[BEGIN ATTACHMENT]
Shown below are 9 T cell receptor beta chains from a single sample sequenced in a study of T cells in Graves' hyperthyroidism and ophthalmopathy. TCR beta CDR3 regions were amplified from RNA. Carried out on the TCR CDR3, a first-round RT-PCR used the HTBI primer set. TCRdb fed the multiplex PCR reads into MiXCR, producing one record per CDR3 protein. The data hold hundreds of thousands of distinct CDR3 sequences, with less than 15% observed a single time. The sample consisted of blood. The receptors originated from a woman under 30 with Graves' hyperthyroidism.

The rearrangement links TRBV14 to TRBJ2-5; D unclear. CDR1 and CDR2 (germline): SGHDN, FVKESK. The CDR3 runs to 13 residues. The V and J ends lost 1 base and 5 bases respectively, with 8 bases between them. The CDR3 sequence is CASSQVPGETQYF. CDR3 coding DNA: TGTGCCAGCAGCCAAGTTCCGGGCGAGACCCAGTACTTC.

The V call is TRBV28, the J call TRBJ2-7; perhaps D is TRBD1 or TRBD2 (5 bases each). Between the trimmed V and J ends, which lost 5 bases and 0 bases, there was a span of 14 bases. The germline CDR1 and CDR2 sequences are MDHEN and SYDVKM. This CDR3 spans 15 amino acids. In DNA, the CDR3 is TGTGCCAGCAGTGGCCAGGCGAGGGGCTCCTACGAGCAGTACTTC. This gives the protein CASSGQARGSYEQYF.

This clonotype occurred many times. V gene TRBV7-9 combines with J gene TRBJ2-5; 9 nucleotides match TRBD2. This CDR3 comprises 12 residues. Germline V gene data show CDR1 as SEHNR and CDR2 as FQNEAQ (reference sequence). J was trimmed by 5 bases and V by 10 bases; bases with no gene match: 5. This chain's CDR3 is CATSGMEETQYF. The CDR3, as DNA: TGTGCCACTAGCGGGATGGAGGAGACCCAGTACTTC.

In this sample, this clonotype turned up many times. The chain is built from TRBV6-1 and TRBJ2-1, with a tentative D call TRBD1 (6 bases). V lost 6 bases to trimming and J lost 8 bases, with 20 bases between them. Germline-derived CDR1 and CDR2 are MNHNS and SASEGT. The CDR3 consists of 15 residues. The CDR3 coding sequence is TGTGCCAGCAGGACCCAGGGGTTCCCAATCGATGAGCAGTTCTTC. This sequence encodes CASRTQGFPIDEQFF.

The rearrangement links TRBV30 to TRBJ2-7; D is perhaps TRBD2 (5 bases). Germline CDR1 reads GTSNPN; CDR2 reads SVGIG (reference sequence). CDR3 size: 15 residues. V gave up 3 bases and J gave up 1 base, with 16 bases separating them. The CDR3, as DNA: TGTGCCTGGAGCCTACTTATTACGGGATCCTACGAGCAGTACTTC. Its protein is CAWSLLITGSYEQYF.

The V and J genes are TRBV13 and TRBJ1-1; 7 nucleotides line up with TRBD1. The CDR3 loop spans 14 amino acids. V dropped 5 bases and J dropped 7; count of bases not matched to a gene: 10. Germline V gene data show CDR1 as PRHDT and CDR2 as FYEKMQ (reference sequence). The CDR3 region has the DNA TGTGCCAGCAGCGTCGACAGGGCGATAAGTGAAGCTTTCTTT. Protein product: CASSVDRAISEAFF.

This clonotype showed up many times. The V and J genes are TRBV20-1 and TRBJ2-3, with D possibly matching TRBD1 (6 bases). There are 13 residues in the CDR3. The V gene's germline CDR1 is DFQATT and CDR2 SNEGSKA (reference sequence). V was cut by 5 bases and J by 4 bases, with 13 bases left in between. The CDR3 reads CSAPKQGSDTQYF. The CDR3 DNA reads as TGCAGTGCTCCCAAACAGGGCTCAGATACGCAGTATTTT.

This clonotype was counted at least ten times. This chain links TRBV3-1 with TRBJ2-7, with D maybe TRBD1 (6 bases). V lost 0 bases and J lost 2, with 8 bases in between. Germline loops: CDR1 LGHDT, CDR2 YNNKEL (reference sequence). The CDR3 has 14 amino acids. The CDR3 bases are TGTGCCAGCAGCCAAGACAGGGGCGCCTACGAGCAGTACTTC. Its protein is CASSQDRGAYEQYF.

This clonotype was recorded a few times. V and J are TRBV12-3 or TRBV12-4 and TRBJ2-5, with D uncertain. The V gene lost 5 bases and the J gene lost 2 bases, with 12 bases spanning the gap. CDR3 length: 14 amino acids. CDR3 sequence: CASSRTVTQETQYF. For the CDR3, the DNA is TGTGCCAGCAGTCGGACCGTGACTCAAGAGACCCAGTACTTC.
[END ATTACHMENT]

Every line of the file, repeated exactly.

Shown below are 9 T cell receptor beta chains from a single sample sequenced in a study of T cells in Graves' hyperthyroidism and ophthalmopathy. TCR beta CDR3 regions were amplified from RNA. Carried out on the TCR CDR3, a first-round RT-PCR used the HTBI primer set. TCRdb fed the multiplex PCR reads into MiXCR, producing one record per CDR3 protein. The data hold hundreds of thousands of distinct CDR3 sequences, with less than 15% observed a single time. The sample consisted of blood. The receptors originated from a woman under 30 with Graves' hyperthyroidism.

The rearrangement links TRBV14 to TRBJ2-5; D unclear. CDR1 and CDR2 (germline): SGHDN, FVKESK. The CDR3 runs to 13 residues. The V and J ends lost 1 base and 5 bases respectively, with 8 bases between them. The CDR3 sequence is CASSQVPGETQYF. CDR3 coding DNA: TGTGCCAGCAGCCAAGTTCCGGGCGAGACCCAGTACTTC.

The V call is TRBV28, the J call TRBJ2-7; perhaps D is TRBD1 or TRBD2 (5 bases each). Between the trimmed V and J ends, which lost 5 bases and 0 bases, there was a span of 14 bases. The germline CDR1 and CDR2 sequences are MDHEN and SYDVKM. This CDR3 spans 15 amino acids. In DNA, the CDR3 is TGTGCCAGCAGTGGCCAGGCGAGGGGCTCCTACGAGCAGTACTTC. This gives the protein CASSGQARGSYEQYF.

This clonotype occurred many times. V gene TRBV7-9 combines with J gene TRBJ2-5; 9 nucleotides match TRBD2. This CDR3 comprises 12 residues. Germline V gene data show CDR1 as SEHNR and CDR2 as FQNEAQ (reference sequence). J was trimmed by 5 bases and V by 10 bases; bases with no gene match: 5. This chain's CDR3 is CATSGMEETQYF. The CDR3, as DNA: TGTGCCACTAGCGGGATGGAGGAGACCCAGTACTTC.

In this sample, this clonotype turned up many times. The chain is built from TRBV6-1 and TRBJ2-1, with a tentative D call TRBD1 (6 bases). V lost 6 bases to trimming and J lost 8 bases, with 20 bases between them. Germline-derived CDR1 and CDR2 are MNHNS and SASEGT. The CDR3 consists of 15 residues. The CDR3 coding sequence is TGTGCCAGCAGGACCCAGGGGTTCCCAATCGATGAGCAGTTCTTC. This sequence encodes CASRTQGFPIDEQFF.

The rearrangement links TRBV30 to TRBJ2-7; D is perhaps TRBD2 (5 bases). Germline CDR1 reads GTSNPN; CDR2 reads SVGIG (reference sequence). CDR3 size: 15 residues. V gave up 3 bases and J gave up 1 base, with 16 bases separating them. The CDR3, as DNA: TGTGCCTGGAGCCTACTTATTACGGGATCCTACGAGCAGTACTTC. Its protein is CAWSLLITGSYEQYF.

The V and J genes are TRBV13 and TRBJ1-1; 7 nucleotides line up with TRBD1. The CDR3 loop spans 14 amino acids. V dropped 5 bases and J dropped 7; count of bases not matched to a gene: 10. Germline V gene data show CDR1 as PRHDT and CDR2 as FYEKMQ (reference sequence). The CDR3 region has the DNA TGTGCCAGCAGCGTCGACAGGGCGATAAGTGAAGCTTTCTTT. Protein product: CASSVDRAISEAFF.

This clonotype showed up many times. The V and J genes are TRBV20-1 and TRBJ2-3, with D possibly matching TRBD1 (6 bases). There are 13 residues in the CDR3. The V gene's germline CDR1 is DFQATT and CDR2 SNEGSKA (reference sequence). V was cut by 5 bases and J by 4 bases, with 13 bases left in between. The CDR3 reads CSAPKQGSDTQYF. The CDR3 DNA reads as TGCAGTGCTCCCAAACAGGGCTCAGATACGCAGTATTTT.

This clonotype was counted at least ten times. This chain links TRBV3-1 with TRBJ2-7, with D maybe TRBD1 (6 bases). V lost 0 bases and J lost 2, with 8 bases in between. Germline loops: CDR1 LGHDT, CDR2 YNNKEL (reference sequence). The CDR3 has 14 amino acids. The CDR3 bases are TGTGCCAGCAGCCAAGACAGGGGCGCCTACGAGCAGTACTTC. Its protein is CASSQDRGAYEQYF.

This clonotype was recorded a few times. V and J are TRBV12-3 or TRBV12-4 and TRBJ2-5, with D uncertain. The V gene lost 5 bases and the J gene lost 2 bases, with 12 bases spanning the gap. CDR3 length: 14 amino acids. CDR3 sequence: CASSRTVTQETQYF. For the CDR3, the DNA is TGTGCCAGCAGTCGGACCGTGACTCAAGAGACCCAGTACTTC.